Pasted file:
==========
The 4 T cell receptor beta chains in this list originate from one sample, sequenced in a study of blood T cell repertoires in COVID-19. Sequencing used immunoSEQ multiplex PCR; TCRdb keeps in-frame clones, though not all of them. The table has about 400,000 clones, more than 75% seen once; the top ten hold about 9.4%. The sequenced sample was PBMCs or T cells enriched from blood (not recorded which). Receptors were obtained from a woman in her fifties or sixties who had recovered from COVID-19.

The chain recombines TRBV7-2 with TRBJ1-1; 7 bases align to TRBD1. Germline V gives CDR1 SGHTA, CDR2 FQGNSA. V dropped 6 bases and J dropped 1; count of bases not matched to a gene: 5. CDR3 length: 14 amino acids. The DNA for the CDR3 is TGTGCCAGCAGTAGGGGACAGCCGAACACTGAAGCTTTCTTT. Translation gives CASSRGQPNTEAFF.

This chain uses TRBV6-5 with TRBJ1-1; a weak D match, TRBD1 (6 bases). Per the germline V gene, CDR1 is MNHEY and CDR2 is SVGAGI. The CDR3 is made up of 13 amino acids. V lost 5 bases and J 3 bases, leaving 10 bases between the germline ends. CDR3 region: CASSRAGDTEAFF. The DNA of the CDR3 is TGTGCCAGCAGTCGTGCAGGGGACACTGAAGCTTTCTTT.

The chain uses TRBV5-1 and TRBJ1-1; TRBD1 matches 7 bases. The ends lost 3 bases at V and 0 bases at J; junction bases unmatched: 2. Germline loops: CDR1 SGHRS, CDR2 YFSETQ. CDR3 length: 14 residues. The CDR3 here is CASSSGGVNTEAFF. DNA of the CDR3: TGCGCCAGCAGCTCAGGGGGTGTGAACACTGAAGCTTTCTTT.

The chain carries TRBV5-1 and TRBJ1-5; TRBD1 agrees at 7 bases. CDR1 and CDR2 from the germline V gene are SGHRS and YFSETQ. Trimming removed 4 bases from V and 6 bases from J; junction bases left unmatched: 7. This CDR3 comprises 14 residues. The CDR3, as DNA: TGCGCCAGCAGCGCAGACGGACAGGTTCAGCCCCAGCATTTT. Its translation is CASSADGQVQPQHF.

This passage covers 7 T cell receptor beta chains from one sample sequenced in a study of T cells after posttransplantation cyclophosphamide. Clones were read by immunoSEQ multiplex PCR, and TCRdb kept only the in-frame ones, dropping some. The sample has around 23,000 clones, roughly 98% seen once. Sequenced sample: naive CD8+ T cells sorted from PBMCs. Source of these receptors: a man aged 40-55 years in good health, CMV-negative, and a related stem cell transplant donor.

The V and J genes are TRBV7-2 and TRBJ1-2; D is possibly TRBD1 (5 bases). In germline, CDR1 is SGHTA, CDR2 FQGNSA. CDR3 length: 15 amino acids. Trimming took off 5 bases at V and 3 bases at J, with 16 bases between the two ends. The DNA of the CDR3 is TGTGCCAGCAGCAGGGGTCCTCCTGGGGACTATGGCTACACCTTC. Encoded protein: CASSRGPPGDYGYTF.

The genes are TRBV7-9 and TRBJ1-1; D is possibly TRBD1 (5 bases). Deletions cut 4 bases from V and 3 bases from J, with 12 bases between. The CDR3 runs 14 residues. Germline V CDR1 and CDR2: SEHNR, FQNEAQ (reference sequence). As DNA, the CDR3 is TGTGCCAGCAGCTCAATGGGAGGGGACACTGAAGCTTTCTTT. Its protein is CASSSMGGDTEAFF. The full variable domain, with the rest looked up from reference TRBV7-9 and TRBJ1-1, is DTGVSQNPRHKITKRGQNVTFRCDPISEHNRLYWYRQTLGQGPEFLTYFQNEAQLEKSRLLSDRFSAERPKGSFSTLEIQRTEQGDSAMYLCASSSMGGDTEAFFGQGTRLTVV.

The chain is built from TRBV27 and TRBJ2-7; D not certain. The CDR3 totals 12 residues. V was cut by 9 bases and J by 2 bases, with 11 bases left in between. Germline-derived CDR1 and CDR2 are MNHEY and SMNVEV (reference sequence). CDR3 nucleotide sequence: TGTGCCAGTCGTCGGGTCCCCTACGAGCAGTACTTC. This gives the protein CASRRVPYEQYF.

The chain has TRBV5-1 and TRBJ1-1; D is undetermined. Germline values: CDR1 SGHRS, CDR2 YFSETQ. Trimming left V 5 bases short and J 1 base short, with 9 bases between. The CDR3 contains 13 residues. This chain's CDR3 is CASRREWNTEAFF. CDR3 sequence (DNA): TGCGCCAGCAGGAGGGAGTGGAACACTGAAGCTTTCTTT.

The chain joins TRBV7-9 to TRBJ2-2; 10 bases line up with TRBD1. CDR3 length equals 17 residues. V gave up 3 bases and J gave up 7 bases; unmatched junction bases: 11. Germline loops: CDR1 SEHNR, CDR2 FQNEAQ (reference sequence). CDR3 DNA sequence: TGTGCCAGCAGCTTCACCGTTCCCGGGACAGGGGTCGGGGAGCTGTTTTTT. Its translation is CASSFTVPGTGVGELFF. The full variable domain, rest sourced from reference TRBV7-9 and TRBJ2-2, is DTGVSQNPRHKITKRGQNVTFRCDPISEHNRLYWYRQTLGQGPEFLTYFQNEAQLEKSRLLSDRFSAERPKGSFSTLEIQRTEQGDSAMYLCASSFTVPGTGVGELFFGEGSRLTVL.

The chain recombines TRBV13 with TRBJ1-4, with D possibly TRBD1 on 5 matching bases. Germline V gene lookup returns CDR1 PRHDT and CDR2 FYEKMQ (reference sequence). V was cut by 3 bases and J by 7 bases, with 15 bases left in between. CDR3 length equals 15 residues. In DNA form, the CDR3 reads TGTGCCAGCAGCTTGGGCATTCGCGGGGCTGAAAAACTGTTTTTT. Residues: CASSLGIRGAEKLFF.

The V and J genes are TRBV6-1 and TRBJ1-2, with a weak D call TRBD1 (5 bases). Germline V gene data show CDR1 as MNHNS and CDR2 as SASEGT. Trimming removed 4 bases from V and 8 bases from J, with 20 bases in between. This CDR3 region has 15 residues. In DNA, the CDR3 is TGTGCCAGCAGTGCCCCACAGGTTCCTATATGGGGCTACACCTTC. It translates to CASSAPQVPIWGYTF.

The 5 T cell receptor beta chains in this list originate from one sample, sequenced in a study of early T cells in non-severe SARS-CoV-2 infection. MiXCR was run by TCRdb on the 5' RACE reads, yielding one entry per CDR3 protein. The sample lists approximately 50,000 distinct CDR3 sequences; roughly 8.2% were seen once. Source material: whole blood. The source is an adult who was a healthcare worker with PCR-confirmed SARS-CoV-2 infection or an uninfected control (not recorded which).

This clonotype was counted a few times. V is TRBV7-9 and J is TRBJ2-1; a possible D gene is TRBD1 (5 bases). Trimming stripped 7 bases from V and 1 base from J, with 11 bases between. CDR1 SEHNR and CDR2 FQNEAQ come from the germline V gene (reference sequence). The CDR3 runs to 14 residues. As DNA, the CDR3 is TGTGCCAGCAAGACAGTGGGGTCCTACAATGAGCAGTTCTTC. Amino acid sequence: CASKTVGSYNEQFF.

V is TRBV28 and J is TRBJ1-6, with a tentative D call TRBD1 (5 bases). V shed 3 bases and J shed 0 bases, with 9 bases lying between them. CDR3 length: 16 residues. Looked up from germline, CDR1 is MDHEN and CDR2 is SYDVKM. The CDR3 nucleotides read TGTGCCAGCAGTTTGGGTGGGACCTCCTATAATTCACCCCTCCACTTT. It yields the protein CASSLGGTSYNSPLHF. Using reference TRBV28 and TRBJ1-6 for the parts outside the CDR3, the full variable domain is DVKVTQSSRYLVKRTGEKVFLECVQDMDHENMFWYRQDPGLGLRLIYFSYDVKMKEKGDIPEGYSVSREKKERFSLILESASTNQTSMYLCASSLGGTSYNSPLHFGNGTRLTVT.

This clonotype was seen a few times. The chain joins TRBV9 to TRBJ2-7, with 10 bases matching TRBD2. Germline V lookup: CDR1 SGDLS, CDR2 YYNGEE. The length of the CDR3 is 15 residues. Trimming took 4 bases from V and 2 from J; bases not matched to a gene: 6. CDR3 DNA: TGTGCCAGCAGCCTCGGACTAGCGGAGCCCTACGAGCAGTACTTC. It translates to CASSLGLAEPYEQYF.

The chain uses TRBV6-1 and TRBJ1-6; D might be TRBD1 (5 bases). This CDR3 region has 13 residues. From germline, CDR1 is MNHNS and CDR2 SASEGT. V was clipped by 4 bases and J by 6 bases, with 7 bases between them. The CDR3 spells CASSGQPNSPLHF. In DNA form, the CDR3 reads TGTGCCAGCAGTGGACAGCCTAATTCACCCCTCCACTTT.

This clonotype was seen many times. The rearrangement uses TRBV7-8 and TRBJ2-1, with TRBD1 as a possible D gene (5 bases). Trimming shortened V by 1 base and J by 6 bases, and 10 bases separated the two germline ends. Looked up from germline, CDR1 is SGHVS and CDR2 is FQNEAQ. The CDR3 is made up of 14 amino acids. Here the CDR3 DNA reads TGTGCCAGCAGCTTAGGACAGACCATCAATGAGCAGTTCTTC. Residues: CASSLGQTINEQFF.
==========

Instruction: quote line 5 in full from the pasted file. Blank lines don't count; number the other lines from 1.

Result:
The chain carries TRBV5-1 and TRBJ1-5; TRBD1 agrees at 7 bases. CDR1 and CDR2 from the germline V gene are SGHRS and YFSETQ. Trimming removed 4 bases from V and 6 bases from J; junction bases left unmatched: 7. This CDR3 comprises 14 residues. The CDR3, as DNA: TGCGCCAGCAGCGCAGACGGACAGGTTCAGCCCCAGCATTTT. Its translation is CASSADGQVQPQHF.